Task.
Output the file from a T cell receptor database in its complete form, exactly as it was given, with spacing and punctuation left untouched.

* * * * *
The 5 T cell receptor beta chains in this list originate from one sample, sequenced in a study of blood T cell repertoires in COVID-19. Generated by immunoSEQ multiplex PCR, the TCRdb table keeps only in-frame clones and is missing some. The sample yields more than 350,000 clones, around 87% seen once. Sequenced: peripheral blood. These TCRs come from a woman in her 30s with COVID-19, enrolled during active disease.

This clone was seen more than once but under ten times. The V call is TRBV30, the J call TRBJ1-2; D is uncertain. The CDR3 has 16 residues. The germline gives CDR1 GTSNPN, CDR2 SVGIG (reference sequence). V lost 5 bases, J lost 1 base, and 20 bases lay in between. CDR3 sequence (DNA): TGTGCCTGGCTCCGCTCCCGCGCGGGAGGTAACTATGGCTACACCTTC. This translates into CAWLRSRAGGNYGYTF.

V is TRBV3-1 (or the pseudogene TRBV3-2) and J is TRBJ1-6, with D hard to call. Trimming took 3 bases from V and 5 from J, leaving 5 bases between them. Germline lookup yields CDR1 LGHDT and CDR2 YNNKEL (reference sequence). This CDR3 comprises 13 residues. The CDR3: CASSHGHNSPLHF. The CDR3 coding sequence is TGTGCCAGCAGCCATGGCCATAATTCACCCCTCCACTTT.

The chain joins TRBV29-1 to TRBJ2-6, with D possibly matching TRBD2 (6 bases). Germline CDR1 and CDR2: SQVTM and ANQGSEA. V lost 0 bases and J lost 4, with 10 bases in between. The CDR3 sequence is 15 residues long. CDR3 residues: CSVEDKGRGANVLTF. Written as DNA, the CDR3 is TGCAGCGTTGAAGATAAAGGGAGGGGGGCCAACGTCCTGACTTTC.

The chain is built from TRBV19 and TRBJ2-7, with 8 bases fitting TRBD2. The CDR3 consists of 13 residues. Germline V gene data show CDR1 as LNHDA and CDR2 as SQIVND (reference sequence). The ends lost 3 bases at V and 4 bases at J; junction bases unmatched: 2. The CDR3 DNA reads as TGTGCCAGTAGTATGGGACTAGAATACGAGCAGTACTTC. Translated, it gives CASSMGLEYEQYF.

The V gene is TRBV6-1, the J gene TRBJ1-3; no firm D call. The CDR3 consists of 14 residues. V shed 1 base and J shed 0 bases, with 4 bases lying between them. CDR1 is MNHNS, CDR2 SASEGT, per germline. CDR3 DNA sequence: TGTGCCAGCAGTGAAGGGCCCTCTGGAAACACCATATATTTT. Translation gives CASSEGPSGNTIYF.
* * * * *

The 5 T cell receptor beta chains in this list originate from one sample, sequenced in a study of blood T cell repertoires in COVID-19. Generated by immunoSEQ multiplex PCR, the TCRdb table keeps only in-frame clones and is missing some. The sample yields more than 350,000 clones, around 87% seen once. Sequenced: peripheral blood. These TCRs come from a woman in her 30s with COVID-19, enrolled during active disease.

This clone was seen more than once but under ten times. The V call is TRBV30, the J call TRBJ1-2; D is uncertain. The CDR3 has 16 residues. The germline gives CDR1 GTSNPN, CDR2 SVGIG (reference sequence). V lost 5 bases, J lost 1 base, and 20 bases lay in between. CDR3 sequence (DNA): TGTGCCTGGCTCCGCTCCCGCGCGGGAGGTAACTATGGCTACACCTTC. This translates into CAWLRSRAGGNYGYTF.

V is TRBV3-1 (or the pseudogene TRBV3-2) and J is TRBJ1-6, with D hard to call. Trimming took 3 bases from V and 5 from J, leaving 5 bases between them. Germline lookup yields CDR1 LGHDT and CDR2 YNNKEL (reference sequence). This CDR3 comprises 13 residues. The CDR3: CASSHGHNSPLHF. The CDR3 coding sequence is TGTGCCAGCAGCCATGGCCATAATTCACCCCTCCACTTT.

The chain joins TRBV29-1 to TRBJ2-6, with D possibly matching TRBD2 (6 bases). Germline CDR1 and CDR2: SQVTM and ANQGSEA. V lost 0 bases and J lost 4, with 10 bases in between. The CDR3 sequence is 15 residues long. CDR3 residues: CSVEDKGRGANVLTF. Written as DNA, the CDR3 is TGCAGCGTTGAAGATAAAGGGAGGGGGGCCAACGTCCTGACTTTC.

The chain is built from TRBV19 and TRBJ2-7, with 8 bases fitting TRBD2. The CDR3 consists of 13 residues. Germline V gene data show CDR1 as LNHDA and CDR2 as SQIVND (reference sequence). The ends lost 3 bases at V and 4 bases at J; junction bases unmatched: 2. The CDR3 DNA reads as TGTGCCAGTAGTATGGGACTAGAATACGAGCAGTACTTC. Translated, it gives CASSMGLEYEQYF.

The V gene is TRBV6-1, the J gene TRBJ1-3; no firm D call. The CDR3 consists of 14 residues. V shed 1 base and J shed 0 bases, with 4 bases lying between them. CDR1 is MNHNS, CDR2 SASEGT, per germline. CDR3 DNA sequence: TGTGCCAGCAGTGAAGGGCCCTCTGGAAACACCATATATTTT. Translation gives CASSEGPSGNTIYF.